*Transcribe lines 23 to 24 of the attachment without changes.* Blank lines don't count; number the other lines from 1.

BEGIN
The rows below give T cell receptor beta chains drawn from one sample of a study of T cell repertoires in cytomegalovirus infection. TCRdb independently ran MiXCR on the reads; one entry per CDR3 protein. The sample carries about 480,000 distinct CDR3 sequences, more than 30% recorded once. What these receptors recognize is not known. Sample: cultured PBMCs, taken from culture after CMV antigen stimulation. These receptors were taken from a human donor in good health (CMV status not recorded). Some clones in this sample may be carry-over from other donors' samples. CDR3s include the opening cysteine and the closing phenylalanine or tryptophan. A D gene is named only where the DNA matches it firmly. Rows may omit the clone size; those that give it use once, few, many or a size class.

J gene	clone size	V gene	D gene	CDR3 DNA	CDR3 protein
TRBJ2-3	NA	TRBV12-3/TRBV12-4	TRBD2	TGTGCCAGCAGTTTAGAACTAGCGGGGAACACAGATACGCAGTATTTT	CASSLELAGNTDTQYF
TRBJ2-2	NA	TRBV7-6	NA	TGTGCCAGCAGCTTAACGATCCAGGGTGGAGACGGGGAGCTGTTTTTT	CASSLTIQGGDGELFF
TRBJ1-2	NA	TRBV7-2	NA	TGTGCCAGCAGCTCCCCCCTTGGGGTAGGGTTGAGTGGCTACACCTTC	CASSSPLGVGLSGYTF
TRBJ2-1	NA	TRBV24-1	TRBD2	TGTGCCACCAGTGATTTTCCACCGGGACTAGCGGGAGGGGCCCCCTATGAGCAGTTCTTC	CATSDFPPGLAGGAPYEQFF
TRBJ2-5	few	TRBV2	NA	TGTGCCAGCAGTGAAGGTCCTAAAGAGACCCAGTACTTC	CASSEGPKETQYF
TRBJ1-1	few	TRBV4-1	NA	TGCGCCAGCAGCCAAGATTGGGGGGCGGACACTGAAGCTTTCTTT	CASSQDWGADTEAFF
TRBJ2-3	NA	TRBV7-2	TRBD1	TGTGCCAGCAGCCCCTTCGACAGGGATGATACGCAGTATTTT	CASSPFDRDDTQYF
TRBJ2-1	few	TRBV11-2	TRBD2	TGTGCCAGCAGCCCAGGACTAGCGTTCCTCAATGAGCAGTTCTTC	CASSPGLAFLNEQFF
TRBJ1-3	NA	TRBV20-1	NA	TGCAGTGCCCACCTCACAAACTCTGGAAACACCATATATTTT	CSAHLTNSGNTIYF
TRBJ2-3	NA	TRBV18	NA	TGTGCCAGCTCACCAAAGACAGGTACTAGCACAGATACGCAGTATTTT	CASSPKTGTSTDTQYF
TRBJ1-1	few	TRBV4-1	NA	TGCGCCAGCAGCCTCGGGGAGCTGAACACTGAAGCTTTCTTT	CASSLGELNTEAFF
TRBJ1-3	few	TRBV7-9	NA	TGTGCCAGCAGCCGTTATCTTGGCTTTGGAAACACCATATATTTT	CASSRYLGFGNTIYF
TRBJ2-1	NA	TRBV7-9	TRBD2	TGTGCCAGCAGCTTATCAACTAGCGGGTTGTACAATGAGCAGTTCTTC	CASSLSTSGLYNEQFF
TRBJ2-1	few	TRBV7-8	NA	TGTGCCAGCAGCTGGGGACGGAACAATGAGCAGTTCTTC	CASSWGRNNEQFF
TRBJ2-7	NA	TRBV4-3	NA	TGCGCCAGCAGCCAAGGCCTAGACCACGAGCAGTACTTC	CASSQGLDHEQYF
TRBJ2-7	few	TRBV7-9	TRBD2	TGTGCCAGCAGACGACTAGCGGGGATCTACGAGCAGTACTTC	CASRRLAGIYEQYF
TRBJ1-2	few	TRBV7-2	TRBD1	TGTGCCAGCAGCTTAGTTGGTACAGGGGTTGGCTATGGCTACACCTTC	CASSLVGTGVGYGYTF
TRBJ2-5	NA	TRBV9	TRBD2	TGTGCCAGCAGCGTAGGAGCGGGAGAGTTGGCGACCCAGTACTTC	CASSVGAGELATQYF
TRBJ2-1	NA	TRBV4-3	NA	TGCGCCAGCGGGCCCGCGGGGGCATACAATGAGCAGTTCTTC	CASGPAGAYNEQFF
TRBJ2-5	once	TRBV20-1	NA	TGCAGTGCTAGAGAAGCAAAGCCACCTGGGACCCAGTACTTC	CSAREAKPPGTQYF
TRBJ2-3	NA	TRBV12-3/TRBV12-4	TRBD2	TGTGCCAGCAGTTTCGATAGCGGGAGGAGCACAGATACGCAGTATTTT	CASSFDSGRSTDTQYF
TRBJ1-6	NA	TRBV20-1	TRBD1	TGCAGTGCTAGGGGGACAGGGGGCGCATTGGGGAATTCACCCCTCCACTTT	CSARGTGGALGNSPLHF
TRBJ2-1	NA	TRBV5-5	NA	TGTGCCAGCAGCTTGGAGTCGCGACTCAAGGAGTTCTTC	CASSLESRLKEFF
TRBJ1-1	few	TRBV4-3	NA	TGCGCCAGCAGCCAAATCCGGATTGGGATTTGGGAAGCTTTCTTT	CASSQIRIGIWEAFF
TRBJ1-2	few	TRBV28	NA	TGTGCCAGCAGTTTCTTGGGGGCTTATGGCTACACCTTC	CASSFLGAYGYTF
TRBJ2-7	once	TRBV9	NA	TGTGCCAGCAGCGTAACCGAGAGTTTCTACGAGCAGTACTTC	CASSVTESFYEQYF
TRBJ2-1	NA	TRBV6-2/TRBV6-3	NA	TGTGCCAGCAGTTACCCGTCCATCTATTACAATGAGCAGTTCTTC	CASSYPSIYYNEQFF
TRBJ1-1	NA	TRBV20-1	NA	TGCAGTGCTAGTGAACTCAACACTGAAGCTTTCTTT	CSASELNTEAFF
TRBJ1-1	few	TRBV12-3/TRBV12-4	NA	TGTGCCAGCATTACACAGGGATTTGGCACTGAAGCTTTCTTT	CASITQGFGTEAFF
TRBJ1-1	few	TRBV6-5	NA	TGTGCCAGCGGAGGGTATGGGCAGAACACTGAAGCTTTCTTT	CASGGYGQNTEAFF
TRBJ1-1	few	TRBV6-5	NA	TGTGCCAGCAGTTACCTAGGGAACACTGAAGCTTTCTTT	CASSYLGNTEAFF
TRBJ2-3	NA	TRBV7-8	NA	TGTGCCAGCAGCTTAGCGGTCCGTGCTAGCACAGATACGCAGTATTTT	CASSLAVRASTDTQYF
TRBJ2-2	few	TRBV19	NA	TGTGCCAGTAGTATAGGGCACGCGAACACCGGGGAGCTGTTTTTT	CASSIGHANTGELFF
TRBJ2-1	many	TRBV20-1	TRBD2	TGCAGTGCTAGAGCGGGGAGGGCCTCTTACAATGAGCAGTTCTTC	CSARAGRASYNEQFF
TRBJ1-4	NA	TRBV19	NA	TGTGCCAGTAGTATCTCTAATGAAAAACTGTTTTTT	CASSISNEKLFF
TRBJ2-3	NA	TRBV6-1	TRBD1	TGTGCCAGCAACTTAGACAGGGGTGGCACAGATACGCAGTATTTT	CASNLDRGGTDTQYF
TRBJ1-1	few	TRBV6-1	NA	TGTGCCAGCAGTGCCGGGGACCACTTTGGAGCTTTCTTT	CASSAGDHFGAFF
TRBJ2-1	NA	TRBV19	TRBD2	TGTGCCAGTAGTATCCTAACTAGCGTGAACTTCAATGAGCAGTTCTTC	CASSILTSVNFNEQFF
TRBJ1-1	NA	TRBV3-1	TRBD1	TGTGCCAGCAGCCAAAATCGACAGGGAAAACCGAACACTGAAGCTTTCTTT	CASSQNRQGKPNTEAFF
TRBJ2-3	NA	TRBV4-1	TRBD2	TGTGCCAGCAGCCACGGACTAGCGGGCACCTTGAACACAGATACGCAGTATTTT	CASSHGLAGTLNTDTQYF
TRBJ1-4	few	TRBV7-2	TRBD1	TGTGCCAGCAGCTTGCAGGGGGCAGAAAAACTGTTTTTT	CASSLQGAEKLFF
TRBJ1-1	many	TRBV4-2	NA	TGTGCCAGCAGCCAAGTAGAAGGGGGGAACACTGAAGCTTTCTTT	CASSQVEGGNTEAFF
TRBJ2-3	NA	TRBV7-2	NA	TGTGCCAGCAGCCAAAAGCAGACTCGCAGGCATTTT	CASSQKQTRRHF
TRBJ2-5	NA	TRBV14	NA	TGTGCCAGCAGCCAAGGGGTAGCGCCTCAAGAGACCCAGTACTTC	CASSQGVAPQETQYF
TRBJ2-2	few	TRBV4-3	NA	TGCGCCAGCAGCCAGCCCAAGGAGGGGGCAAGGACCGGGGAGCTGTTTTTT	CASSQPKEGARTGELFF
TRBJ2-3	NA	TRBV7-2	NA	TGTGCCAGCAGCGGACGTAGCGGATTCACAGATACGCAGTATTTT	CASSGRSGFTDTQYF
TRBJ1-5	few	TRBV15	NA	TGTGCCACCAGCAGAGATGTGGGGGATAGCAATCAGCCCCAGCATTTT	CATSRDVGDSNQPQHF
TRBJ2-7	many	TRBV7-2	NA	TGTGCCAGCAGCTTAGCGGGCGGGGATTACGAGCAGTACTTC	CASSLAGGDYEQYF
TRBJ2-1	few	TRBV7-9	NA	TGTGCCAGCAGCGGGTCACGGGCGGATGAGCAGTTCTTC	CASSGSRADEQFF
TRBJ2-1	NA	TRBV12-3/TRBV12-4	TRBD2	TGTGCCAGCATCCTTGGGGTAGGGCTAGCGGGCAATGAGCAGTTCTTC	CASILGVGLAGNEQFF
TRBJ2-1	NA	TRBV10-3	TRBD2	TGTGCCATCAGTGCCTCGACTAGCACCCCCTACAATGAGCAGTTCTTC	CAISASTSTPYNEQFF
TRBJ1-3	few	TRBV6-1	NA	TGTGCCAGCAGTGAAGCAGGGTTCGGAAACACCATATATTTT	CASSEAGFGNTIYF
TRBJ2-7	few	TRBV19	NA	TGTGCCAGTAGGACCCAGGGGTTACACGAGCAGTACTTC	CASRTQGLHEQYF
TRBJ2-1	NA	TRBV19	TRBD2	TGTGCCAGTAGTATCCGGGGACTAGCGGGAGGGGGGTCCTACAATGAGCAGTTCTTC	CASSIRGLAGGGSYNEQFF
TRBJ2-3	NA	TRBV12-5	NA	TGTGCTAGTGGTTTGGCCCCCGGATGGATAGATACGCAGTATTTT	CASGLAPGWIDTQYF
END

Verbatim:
TRBJ2-3	NA	TRBV12-3/TRBV12-4	TRBD2	TGTGCCAGCAGTTTCGATAGCGGGAGGAGCACAGATACGCAGTATTTT	CASSFDSGRSTDTQYF
TRBJ1-6	NA	TRBV20-1	TRBD1	TGCAGTGCTAGGGGGACAGGGGGCGCATTGGGGAATTCACCCCTCCACTTT	CSARGTGGALGNSPLHF